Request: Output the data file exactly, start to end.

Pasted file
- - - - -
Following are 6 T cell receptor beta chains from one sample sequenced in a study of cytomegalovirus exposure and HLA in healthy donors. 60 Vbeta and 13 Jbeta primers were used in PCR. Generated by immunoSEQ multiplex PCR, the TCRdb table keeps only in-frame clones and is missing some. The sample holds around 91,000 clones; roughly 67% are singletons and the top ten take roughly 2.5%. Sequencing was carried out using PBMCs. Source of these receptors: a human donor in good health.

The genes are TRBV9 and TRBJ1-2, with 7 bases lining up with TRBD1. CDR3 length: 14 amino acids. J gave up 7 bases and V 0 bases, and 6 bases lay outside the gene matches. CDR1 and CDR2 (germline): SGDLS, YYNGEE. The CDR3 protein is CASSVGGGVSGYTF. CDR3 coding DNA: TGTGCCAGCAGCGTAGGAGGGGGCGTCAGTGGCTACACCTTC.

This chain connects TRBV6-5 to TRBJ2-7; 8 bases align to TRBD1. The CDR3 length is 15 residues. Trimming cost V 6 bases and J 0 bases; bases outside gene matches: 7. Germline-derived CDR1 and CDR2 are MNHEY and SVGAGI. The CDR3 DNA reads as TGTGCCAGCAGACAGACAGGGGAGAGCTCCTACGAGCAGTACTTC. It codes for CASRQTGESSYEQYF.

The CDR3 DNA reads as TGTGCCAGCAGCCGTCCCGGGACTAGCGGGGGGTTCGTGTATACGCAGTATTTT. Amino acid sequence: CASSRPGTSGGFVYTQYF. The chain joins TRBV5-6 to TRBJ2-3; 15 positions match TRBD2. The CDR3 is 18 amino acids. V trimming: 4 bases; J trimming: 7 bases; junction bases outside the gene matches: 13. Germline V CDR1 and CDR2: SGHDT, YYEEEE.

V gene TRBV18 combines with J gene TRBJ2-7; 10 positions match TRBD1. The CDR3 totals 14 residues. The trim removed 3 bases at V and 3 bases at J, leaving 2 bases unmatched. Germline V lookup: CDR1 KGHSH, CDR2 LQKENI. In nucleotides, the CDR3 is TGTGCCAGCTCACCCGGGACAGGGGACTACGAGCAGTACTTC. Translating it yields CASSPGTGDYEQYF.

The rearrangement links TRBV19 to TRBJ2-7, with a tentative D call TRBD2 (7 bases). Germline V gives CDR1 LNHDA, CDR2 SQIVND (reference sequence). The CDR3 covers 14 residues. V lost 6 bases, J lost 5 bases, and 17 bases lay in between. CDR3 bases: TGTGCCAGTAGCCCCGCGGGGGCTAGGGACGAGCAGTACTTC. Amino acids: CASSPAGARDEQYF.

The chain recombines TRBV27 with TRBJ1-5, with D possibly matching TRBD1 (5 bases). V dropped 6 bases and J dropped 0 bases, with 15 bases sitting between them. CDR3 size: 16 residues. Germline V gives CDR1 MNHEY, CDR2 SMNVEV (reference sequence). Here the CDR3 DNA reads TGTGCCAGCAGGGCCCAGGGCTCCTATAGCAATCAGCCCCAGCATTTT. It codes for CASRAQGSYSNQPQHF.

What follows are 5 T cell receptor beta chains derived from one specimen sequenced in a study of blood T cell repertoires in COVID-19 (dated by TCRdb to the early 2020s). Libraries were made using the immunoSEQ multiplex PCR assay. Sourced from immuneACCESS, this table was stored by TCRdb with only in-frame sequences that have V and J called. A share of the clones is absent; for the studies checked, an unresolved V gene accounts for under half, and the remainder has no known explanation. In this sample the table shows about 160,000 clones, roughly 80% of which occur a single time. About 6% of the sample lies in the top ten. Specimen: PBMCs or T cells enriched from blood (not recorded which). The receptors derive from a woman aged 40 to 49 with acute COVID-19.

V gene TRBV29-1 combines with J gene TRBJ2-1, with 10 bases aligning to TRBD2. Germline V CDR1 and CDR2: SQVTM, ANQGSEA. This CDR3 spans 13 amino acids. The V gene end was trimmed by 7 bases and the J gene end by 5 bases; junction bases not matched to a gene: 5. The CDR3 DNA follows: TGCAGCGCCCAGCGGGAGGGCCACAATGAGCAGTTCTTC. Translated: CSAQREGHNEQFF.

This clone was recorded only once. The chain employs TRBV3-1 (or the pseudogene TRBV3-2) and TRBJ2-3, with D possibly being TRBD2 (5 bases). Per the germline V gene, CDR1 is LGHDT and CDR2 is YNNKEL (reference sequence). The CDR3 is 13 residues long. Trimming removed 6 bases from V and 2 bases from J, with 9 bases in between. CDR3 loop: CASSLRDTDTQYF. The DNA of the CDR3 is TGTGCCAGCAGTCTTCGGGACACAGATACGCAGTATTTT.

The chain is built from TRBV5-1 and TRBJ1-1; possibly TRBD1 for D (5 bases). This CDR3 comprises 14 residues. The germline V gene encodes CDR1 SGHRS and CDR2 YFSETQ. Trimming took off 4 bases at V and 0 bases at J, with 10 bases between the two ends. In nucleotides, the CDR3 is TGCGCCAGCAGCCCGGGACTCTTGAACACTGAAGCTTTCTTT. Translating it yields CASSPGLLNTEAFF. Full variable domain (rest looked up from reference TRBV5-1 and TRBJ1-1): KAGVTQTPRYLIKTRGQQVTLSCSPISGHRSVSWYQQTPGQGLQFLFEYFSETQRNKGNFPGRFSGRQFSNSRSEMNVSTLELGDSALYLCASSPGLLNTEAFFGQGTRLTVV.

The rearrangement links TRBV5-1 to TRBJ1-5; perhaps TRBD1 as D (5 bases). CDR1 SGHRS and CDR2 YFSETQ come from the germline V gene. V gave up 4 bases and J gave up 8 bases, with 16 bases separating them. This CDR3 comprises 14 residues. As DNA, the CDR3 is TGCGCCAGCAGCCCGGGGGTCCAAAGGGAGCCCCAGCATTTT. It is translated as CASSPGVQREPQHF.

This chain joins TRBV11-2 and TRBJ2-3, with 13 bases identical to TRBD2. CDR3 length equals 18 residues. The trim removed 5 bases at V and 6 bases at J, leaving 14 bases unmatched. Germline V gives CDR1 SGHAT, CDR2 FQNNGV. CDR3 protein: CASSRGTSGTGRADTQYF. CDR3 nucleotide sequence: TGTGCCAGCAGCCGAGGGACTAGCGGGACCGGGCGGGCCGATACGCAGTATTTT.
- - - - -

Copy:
Following are 6 T cell receptor beta chains from one sample sequenced in a study of cytomegalovirus exposure and HLA in healthy donors. 60 Vbeta and 13 Jbeta primers were used in PCR. Generated by immunoSEQ multiplex PCR, the TCRdb table keeps only in-frame clones and is missing some. The sample holds around 91,000 clones; roughly 67% are singletons and the top ten take roughly 2.5%. Sequencing was carried out using PBMCs. Source of these receptors: a human donor in good health.

The genes are TRBV9 and TRBJ1-2, with 7 bases lining up with TRBD1. CDR3 length: 14 amino acids. J gave up 7 bases and V 0 bases, and 6 bases lay outside the gene matches. CDR1 and CDR2 (germline): SGDLS, YYNGEE. The CDR3 protein is CASSVGGGVSGYTF. CDR3 coding DNA: TGTGCCAGCAGCGTAGGAGGGGGCGTCAGTGGCTACACCTTC.

This chain connects TRBV6-5 to TRBJ2-7; 8 bases align to TRBD1. The CDR3 length is 15 residues. Trimming cost V 6 bases and J 0 bases; bases outside gene matches: 7. Germline-derived CDR1 and CDR2 are MNHEY and SVGAGI. The CDR3 DNA reads as TGTGCCAGCAGACAGACAGGGGAGAGCTCCTACGAGCAGTACTTC. It codes for CASRQTGESSYEQYF.

The CDR3 DNA reads as TGTGCCAGCAGCCGTCCCGGGACTAGCGGGGGGTTCGTGTATACGCAGTATTTT. Amino acid sequence: CASSRPGTSGGFVYTQYF. The chain joins TRBV5-6 to TRBJ2-3; 15 positions match TRBD2. The CDR3 is 18 amino acids. V trimming: 4 bases; J trimming: 7 bases; junction bases outside the gene matches: 13. Germline V CDR1 and CDR2: SGHDT, YYEEEE.

V gene TRBV18 combines with J gene TRBJ2-7; 10 positions match TRBD1. The CDR3 totals 14 residues. The trim removed 3 bases at V and 3 bases at J, leaving 2 bases unmatched. Germline V lookup: CDR1 KGHSH, CDR2 LQKENI. In nucleotides, the CDR3 is TGTGCCAGCTCACCCGGGACAGGGGACTACGAGCAGTACTTC. Translating it yields CASSPGTGDYEQYF.

The rearrangement links TRBV19 to TRBJ2-7, with a tentative D call TRBD2 (7 bases). Germline V gives CDR1 LNHDA, CDR2 SQIVND (reference sequence). The CDR3 covers 14 residues. V lost 6 bases, J lost 5 bases, and 17 bases lay in between. CDR3 bases: TGTGCCAGTAGCCCCGCGGGGGCTAGGGACGAGCAGTACTTC. Amino acids: CASSPAGARDEQYF.

The chain recombines TRBV27 with TRBJ1-5, with D possibly matching TRBD1 (5 bases). V dropped 6 bases and J dropped 0 bases, with 15 bases sitting between them. CDR3 size: 16 residues. Germline V gives CDR1 MNHEY, CDR2 SMNVEV (reference sequence). Here the CDR3 DNA reads TGTGCCAGCAGGGCCCAGGGCTCCTATAGCAATCAGCCCCAGCATTTT. It codes for CASRAQGSYSNQPQHF.

What follows are 5 T cell receptor beta chains derived from one specimen sequenced in a study of blood T cell repertoires in COVID-19 (dated by TCRdb to the early 2020s). Libraries were made using the immunoSEQ multiplex PCR assay. Sourced from immuneACCESS, this table was stored by TCRdb with only in-frame sequences that have V and J called. A share of the clones is absent; for the studies checked, an unresolved V gene accounts for under half, and the remainder has no known explanation. In this sample the table shows about 160,000 clones, roughly 80% of which occur a single time. About 6% of the sample lies in the top ten. Specimen: PBMCs or T cells enriched from blood (not recorded which). The receptors derive from a woman aged 40 to 49 with acute COVID-19.

V gene TRBV29-1 combines with J gene TRBJ2-1, with 10 bases aligning to TRBD2. Germline V CDR1 and CDR2: SQVTM, ANQGSEA. This CDR3 spans 13 amino acids. The V gene end was trimmed by 7 bases and the J gene end by 5 bases; junction bases not matched to a gene: 5. The CDR3 DNA follows: TGCAGCGCCCAGCGGGAGGGCCACAATGAGCAGTTCTTC. Translated: CSAQREGHNEQFF.

This clone was recorded only once. The chain employs TRBV3-1 (or the pseudogene TRBV3-2) and TRBJ2-3, with D possibly being TRBD2 (5 bases). Per the germline V gene, CDR1 is LGHDT and CDR2 is YNNKEL (reference sequence). The CDR3 is 13 residues long. Trimming removed 6 bases from V and 2 bases from J, with 9 bases in between. CDR3 loop: CASSLRDTDTQYF. The DNA of the CDR3 is TGTGCCAGCAGTCTTCGGGACACAGATACGCAGTATTTT.

The chain is built from TRBV5-1 and TRBJ1-1; possibly TRBD1 for D (5 bases). This CDR3 comprises 14 residues. The germline V gene encodes CDR1 SGHRS and CDR2 YFSETQ. Trimming took off 4 bases at V and 0 bases at J, with 10 bases between the two ends. In nucleotides, the CDR3 is TGCGCCAGCAGCCCGGGACTCTTGAACACTGAAGCTTTCTTT. Translating it yields CASSPGLLNTEAFF. Full variable domain (rest looked up from reference TRBV5-1 and TRBJ1-1): KAGVTQTPRYLIKTRGQQVTLSCSPISGHRSVSWYQQTPGQGLQFLFEYFSETQRNKGNFPGRFSGRQFSNSRSEMNVSTLELGDSALYLCASSPGLLNTEAFFGQGTRLTVV.

The rearrangement links TRBV5-1 to TRBJ1-5; perhaps TRBD1 as D (5 bases). CDR1 SGHRS and CDR2 YFSETQ come from the germline V gene. V gave up 4 bases and J gave up 8 bases, with 16 bases separating them. This CDR3 comprises 14 residues. As DNA, the CDR3 is TGCGCCAGCAGCCCGGGGGTCCAAAGGGAGCCCCAGCATTTT. It is translated as CASSPGVQREPQHF.

This chain joins TRBV11-2 and TRBJ2-3, with 13 bases identical to TRBD2. CDR3 length equals 18 residues. The trim removed 5 bases at V and 6 bases at J, leaving 14 bases unmatched. Germline V gives CDR1 SGHAT, CDR2 FQNNGV. CDR3 protein: CASSRGTSGTGRADTQYF. CDR3 nucleotide sequence: TGTGCCAGCAGCCGAGGGACTAGCGGGACCGGGCGGGCCGATACGCAGTATTTT.